Adidas Q1 profit jumps despite lagging Reebok

Adidas, the world's second-biggest sports goods group, reported increased first-quarter profit on Tuesday, but its struggling Reebok brand saw orders fall by 22 percent.

Adidas Q1 profit jumps despite lagging Reebok
Photo: DPA

Adidas’ net profit gained 32 percent to €169 million ($262 million) as it cut costs and reaped the benefit of the strong euro-dollar exchange rate in deals with suppliers, a company statement said.

Sales rose by 3.0 percent to €2.62 billion in the three-month period. Shares in the company gained more than 4.0 percent in midday Frankfurt trading on the news.

“We got off to a fast start to 2008,” the statement quoted Adidas chief executive Herbert Hainer as saying. “Adidas and TaylorMade-Adidas Golf were our growth engines.”

But while those brands sold well, Reebok, which Adidas bought in 2005, suffered new problems, with its order book showing a decrease of 22 percent on March 31 compared with the first quarter of 2007.

“At Reebok, we are progressing on plan to reposition the brand,” Hainer said.

Analysts at Merck Finck said they believed Reebok was suffering “from rising sales of own labels by major retailers mainly in the United States and the United Kingdom.”

Order backlog – a key indicator of future sales growth – at the Adidas brand was 13 percent higher than a year earlier however, helped by demand ahead of the European football championship.

Adidas’ main brand will be represented both at this year’s European soccer championship to be held in Austria and in Switzerland, as well as at the Olympic Games in Beijing.

While soccer-related sales are forecast to exceed €1.2 billion as a result, Adidas financial director Robin Stalker told a telephone press conference that “there will be more expenses linked to these events” in the next few quarters.

Shares in Adidas leaped to the top of gainers in midday Frankfurt trades, adding 4.78 percent to €42.33 while the Dax index of blue-chip stocks showed a loss of 0.41 percent overall.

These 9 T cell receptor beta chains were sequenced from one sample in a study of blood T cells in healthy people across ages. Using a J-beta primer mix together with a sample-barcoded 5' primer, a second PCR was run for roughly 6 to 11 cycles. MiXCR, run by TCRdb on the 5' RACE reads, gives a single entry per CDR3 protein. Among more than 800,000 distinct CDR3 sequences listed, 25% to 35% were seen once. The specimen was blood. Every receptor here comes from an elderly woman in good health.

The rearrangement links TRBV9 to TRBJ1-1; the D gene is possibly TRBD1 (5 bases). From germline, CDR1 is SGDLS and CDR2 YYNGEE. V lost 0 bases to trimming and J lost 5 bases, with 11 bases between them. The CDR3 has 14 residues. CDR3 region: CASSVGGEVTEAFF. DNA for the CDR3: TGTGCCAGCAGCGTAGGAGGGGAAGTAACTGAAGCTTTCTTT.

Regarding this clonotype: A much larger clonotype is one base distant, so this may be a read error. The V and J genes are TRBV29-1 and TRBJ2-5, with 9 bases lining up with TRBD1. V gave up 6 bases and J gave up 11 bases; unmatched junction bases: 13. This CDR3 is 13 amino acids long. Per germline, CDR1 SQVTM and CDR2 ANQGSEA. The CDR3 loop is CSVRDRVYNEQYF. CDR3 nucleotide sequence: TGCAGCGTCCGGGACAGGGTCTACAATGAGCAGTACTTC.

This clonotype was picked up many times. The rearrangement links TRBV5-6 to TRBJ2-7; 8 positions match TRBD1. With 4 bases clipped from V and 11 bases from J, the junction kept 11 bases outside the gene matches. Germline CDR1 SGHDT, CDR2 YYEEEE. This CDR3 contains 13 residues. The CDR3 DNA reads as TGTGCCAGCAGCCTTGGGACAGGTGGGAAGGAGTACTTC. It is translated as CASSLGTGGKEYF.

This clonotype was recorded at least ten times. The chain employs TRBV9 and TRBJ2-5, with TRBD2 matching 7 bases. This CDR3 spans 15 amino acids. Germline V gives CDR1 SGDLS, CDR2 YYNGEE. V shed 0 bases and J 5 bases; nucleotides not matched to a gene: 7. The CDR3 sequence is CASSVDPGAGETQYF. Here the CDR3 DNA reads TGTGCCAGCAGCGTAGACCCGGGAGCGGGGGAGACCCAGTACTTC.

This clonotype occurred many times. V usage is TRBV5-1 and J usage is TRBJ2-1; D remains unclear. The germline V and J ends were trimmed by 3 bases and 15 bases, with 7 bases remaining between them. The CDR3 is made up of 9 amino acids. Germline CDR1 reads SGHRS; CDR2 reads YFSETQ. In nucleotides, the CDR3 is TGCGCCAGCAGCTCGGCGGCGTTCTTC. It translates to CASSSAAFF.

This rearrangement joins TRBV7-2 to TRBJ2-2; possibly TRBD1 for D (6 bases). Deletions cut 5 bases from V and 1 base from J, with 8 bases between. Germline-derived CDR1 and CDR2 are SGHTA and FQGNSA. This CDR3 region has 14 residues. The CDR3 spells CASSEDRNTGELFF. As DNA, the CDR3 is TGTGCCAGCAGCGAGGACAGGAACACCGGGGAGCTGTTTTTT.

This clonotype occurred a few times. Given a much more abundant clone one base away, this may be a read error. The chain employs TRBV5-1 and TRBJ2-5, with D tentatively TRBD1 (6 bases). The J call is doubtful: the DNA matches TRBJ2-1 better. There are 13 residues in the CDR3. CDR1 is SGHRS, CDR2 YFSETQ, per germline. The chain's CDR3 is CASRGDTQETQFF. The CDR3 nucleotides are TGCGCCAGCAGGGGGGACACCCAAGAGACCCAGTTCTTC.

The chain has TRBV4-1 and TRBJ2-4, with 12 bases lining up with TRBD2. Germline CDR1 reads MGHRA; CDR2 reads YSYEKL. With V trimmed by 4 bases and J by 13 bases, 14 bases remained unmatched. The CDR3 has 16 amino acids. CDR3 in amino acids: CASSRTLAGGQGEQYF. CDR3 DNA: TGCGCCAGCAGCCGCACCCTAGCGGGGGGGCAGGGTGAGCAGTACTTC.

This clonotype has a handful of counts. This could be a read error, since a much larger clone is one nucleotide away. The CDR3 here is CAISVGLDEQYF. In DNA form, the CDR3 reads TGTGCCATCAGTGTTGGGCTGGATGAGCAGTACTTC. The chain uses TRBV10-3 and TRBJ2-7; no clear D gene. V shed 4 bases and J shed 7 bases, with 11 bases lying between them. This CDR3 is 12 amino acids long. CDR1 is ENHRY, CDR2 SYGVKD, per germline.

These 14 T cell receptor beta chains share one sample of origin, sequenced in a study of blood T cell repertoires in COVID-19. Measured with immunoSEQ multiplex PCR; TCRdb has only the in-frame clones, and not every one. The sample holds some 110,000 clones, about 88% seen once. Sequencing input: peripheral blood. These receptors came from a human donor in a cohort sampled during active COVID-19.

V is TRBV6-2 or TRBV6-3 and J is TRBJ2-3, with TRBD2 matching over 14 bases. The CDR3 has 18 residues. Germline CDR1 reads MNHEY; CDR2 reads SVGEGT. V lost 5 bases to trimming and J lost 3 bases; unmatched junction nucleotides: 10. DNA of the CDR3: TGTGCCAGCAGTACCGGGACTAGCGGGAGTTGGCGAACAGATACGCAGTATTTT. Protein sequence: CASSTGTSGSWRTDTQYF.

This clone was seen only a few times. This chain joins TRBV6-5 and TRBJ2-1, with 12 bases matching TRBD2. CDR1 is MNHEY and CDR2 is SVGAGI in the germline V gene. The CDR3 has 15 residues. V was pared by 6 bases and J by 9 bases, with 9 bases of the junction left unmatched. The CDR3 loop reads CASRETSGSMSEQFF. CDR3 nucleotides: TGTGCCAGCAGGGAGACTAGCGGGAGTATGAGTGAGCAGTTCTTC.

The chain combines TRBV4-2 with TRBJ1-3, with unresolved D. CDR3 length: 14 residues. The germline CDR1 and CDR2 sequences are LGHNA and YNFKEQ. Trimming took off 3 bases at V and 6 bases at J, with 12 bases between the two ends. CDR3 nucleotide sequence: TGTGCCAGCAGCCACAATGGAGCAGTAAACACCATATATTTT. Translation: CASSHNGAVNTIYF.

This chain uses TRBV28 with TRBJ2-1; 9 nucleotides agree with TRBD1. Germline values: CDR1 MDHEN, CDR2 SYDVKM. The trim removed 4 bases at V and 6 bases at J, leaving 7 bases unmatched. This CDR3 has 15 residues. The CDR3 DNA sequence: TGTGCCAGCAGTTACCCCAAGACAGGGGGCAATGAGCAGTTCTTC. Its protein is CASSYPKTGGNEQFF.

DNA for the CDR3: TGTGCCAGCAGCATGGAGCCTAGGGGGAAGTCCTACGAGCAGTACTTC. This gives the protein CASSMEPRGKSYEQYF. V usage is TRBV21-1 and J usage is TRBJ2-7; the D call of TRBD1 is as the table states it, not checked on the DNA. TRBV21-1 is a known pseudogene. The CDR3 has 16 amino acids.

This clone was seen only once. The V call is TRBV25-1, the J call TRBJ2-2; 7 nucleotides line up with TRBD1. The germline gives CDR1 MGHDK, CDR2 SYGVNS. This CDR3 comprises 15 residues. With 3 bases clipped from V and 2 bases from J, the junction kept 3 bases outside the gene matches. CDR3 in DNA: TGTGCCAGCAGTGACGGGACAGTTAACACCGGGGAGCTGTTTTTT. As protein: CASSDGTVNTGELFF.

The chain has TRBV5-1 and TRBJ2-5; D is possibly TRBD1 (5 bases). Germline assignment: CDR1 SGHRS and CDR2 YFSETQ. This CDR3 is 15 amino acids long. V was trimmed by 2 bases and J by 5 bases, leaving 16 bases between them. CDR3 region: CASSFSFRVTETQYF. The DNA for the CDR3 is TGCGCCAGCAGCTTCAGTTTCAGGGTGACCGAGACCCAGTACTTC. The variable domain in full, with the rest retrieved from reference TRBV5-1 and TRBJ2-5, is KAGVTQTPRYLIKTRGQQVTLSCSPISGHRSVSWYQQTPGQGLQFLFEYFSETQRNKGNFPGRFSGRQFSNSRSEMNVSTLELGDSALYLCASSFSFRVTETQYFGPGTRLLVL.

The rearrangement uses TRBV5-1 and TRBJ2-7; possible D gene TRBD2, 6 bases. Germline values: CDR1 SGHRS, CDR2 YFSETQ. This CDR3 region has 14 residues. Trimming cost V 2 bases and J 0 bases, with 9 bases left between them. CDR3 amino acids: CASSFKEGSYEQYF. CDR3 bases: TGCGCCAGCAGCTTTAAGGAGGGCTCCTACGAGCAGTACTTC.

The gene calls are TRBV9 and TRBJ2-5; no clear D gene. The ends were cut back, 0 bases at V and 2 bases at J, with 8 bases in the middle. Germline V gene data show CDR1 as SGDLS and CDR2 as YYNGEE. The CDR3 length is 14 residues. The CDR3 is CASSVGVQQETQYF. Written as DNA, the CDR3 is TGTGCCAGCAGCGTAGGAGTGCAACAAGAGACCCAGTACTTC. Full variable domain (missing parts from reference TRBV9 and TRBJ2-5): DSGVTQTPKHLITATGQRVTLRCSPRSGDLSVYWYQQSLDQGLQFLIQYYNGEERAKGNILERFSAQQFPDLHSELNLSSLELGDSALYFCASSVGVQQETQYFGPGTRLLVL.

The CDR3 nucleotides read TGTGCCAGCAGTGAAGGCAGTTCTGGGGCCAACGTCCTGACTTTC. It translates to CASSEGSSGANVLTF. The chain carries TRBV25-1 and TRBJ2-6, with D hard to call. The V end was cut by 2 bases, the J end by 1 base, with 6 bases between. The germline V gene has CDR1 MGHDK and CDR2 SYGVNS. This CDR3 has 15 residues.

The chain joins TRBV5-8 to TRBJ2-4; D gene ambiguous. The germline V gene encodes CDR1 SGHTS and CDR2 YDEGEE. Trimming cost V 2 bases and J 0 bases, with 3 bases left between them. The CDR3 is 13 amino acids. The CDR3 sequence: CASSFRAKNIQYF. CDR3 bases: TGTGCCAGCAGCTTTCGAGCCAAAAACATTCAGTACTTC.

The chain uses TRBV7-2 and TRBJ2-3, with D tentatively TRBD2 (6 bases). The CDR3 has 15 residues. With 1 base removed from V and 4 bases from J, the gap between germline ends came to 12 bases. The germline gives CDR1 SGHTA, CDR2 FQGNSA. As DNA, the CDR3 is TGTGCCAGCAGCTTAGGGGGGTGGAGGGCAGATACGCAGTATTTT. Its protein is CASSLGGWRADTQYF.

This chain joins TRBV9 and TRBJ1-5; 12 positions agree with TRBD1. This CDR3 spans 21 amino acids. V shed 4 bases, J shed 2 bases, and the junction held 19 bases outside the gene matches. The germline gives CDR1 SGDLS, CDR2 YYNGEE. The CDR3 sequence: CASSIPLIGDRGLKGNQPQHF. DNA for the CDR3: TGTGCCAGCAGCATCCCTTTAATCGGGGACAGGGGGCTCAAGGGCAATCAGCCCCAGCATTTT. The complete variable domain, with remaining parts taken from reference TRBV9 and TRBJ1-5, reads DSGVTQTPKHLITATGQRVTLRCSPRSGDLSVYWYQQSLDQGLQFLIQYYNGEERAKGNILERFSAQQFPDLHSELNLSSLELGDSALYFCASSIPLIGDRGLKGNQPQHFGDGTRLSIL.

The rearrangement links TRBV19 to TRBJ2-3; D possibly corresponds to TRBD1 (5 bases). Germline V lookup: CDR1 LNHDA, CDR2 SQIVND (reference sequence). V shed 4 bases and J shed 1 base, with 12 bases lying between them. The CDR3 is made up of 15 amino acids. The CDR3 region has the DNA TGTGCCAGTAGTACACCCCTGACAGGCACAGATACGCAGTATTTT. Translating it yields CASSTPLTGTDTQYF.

“Adidas reported an excellent first quarter earnings performance which is well above expectations,” analysts at UniCredit wrote in a note to clients.

Hainer predicted meanwhile that Reebok would also soon see a change in fortunes. “There will be an improvement in the second have of the year,” he told the press conference.


German Amazon workers strike on ‘Black Friday’

Amazon workers in Germany started a three-day strike Thursday timed to disrupt the online retailer's "Black Friday" sales bonanza.

German Amazon workers strike on 'Black Friday'
Signs for the Amazon strike in Leipzig. Photo: DPA

The strike, called by the powerful Verdi union, is set to last until Saturday and marks the latest escalation in a years-long battle with Amazon for better pay and working conditions.

“We estimate that around 2,500 people went on strike today, a higher number than in similar actions in the past and given the difficult circumstances caused by the pandemic, it's a big success,” a Verdi spokesman told AFP.

To limit the risk of Covid-19 infections, the union said it was not staging any rallies during the strike.

Amazon in a statement said the walkouts were not affecting customer deliveries since “the majority of employees are working as normal”.

The stoppage affected Amazon distribution facilities in Leipzig, Bad Hersfeld, Augsburg, Rheinberg, Werne and Koblenz.

Verdi has long wanted Amazon to sign on to regional wage agreements covering retail and e-commerce, and has organised numerous walkouts in recent years.

It also wants Amazon to improve health and safety at work, accusing the retail giant of not doing enough to protect staff from the coronavirus at some of its German sites.

Amazon defended its policies, saying it offered “excellent” wages, benefits and career opportunities in a “modern, safe” work environment.

The company employs more than 16,000 people in Germany and has taken on an additional 10,000 seasonal employees to cope with a boom in online shopping triggered by the pandemic.